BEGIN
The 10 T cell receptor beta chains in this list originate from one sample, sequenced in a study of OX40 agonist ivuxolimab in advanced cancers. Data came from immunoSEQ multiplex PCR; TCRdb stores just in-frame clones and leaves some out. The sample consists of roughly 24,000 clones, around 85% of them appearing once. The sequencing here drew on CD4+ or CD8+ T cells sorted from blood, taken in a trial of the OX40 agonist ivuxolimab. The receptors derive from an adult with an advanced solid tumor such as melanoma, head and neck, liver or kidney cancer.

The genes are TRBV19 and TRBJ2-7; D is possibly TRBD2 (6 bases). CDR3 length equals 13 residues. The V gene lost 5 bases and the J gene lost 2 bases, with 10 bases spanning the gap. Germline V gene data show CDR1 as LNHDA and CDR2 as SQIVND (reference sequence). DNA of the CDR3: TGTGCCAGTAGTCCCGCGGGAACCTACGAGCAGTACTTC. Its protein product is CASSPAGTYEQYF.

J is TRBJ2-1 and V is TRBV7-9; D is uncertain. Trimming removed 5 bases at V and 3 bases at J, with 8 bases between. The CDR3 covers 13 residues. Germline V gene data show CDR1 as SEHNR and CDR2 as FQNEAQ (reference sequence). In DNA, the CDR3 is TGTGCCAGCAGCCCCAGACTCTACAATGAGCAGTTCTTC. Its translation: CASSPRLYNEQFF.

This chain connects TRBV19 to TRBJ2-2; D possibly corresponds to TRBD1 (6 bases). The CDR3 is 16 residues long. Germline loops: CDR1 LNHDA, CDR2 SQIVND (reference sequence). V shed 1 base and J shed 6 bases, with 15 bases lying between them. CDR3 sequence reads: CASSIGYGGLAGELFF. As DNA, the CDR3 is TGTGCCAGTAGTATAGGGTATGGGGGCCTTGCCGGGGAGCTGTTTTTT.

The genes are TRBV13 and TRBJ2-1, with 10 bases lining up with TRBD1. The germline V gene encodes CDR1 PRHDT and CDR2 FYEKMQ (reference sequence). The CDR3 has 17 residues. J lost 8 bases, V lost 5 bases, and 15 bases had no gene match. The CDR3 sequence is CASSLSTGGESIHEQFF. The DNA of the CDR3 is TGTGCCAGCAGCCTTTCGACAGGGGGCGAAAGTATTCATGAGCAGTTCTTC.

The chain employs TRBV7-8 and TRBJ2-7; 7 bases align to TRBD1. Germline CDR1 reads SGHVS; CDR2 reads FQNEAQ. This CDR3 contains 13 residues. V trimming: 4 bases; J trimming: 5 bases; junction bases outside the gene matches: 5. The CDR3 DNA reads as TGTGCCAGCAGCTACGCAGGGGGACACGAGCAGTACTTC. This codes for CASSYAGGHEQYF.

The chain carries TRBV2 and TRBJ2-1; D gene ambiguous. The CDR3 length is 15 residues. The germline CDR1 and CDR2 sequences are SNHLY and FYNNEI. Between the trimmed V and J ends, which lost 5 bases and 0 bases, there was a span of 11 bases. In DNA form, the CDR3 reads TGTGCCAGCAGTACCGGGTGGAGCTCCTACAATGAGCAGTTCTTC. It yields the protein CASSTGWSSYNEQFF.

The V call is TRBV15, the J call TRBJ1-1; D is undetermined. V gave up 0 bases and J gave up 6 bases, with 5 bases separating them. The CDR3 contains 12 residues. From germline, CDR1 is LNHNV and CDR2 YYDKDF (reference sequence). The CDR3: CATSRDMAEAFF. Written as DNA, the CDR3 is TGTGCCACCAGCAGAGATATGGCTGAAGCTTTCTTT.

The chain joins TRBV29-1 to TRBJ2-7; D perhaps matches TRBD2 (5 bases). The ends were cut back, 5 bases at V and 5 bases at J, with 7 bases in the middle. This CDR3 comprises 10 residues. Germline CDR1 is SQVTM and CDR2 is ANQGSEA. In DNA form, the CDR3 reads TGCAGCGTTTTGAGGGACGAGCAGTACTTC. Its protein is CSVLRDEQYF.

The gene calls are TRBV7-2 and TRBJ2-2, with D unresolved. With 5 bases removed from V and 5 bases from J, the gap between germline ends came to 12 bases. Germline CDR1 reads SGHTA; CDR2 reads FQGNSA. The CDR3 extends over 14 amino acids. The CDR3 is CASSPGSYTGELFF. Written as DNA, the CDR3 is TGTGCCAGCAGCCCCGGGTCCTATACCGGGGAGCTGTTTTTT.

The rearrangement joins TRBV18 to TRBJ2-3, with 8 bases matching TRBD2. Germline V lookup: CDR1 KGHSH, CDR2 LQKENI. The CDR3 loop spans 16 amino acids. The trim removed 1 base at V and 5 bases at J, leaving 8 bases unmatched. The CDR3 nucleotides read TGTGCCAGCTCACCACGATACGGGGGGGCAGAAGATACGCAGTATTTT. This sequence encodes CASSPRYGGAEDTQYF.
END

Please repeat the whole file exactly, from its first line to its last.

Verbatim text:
The 10 T cell receptor beta chains in this list originate from one sample, sequenced in a study of OX40 agonist ivuxolimab in advanced cancers. Data came from immunoSEQ multiplex PCR; TCRdb stores just in-frame clones and leaves some out. The sample consists of roughly 24,000 clones, around 85% of them appearing once. The sequencing here drew on CD4+ or CD8+ T cells sorted from blood, taken in a trial of the OX40 agonist ivuxolimab. The receptors derive from an adult with an advanced solid tumor such as melanoma, head and neck, liver or kidney cancer.

The genes are TRBV19 and TRBJ2-7; D is possibly TRBD2 (6 bases). CDR3 length equals 13 residues. The V gene lost 5 bases and the J gene lost 2 bases, with 10 bases spanning the gap. Germline V gene data show CDR1 as LNHDA and CDR2 as SQIVND (reference sequence). DNA of the CDR3: TGTGCCAGTAGTCCCGCGGGAACCTACGAGCAGTACTTC. Its protein product is CASSPAGTYEQYF.

J is TRBJ2-1 and V is TRBV7-9; D is uncertain. Trimming removed 5 bases at V and 3 bases at J, with 8 bases between. The CDR3 covers 13 residues. Germline V gene data show CDR1 as SEHNR and CDR2 as FQNEAQ (reference sequence). In DNA, the CDR3 is TGTGCCAGCAGCCCCAGACTCTACAATGAGCAGTTCTTC. Its translation: CASSPRLYNEQFF.

This chain connects TRBV19 to TRBJ2-2; D possibly corresponds to TRBD1 (6 bases). The CDR3 is 16 residues long. Germline loops: CDR1 LNHDA, CDR2 SQIVND (reference sequence). V shed 1 base and J shed 6 bases, with 15 bases lying between them. CDR3 sequence reads: CASSIGYGGLAGELFF. As DNA, the CDR3 is TGTGCCAGTAGTATAGGGTATGGGGGCCTTGCCGGGGAGCTGTTTTTT.

The genes are TRBV13 and TRBJ2-1, with 10 bases lining up with TRBD1. The germline V gene encodes CDR1 PRHDT and CDR2 FYEKMQ (reference sequence). The CDR3 has 17 residues. J lost 8 bases, V lost 5 bases, and 15 bases had no gene match. The CDR3 sequence is CASSLSTGGESIHEQFF. The DNA of the CDR3 is TGTGCCAGCAGCCTTTCGACAGGGGGCGAAAGTATTCATGAGCAGTTCTTC.

The chain employs TRBV7-8 and TRBJ2-7; 7 bases align to TRBD1. Germline CDR1 reads SGHVS; CDR2 reads FQNEAQ. This CDR3 contains 13 residues. V trimming: 4 bases; J trimming: 5 bases; junction bases outside the gene matches: 5. The CDR3 DNA reads as TGTGCCAGCAGCTACGCAGGGGGACACGAGCAGTACTTC. This codes for CASSYAGGHEQYF.

The chain carries TRBV2 and TRBJ2-1; D gene ambiguous. The CDR3 length is 15 residues. The germline CDR1 and CDR2 sequences are SNHLY and FYNNEI. Between the trimmed V and J ends, which lost 5 bases and 0 bases, there was a span of 11 bases. In DNA form, the CDR3 reads TGTGCCAGCAGTACCGGGTGGAGCTCCTACAATGAGCAGTTCTTC. It yields the protein CASSTGWSSYNEQFF.

The V call is TRBV15, the J call TRBJ1-1; D is undetermined. V gave up 0 bases and J gave up 6 bases, with 5 bases separating them. The CDR3 contains 12 residues. From germline, CDR1 is LNHNV and CDR2 YYDKDF (reference sequence). The CDR3: CATSRDMAEAFF. Written as DNA, the CDR3 is TGTGCCACCAGCAGAGATATGGCTGAAGCTTTCTTT.

The chain joins TRBV29-1 to TRBJ2-7; D perhaps matches TRBD2 (5 bases). The ends were cut back, 5 bases at V and 5 bases at J, with 7 bases in the middle. This CDR3 comprises 10 residues. Germline CDR1 is SQVTM and CDR2 is ANQGSEA. In DNA form, the CDR3 reads TGCAGCGTTTTGAGGGACGAGCAGTACTTC. Its protein is CSVLRDEQYF.

The gene calls are TRBV7-2 and TRBJ2-2, with D unresolved. With 5 bases removed from V and 5 bases from J, the gap between germline ends came to 12 bases. Germline CDR1 reads SGHTA; CDR2 reads FQGNSA. The CDR3 extends over 14 amino acids. The CDR3 is CASSPGSYTGELFF. Written as DNA, the CDR3 is TGTGCCAGCAGCCCCGGGTCCTATACCGGGGAGCTGTTTTTT.

The rearrangement joins TRBV18 to TRBJ2-3, with 8 bases matching TRBD2. Germline V lookup: CDR1 KGHSH, CDR2 LQKENI. The CDR3 loop spans 16 amino acids. The trim removed 1 base at V and 5 bases at J, leaving 8 bases unmatched. The CDR3 nucleotides read TGTGCCAGCTCACCACGATACGGGGGGGCAGAAGATACGCAGTATTTT. This sequence encodes CASSPRYGGAEDTQYF.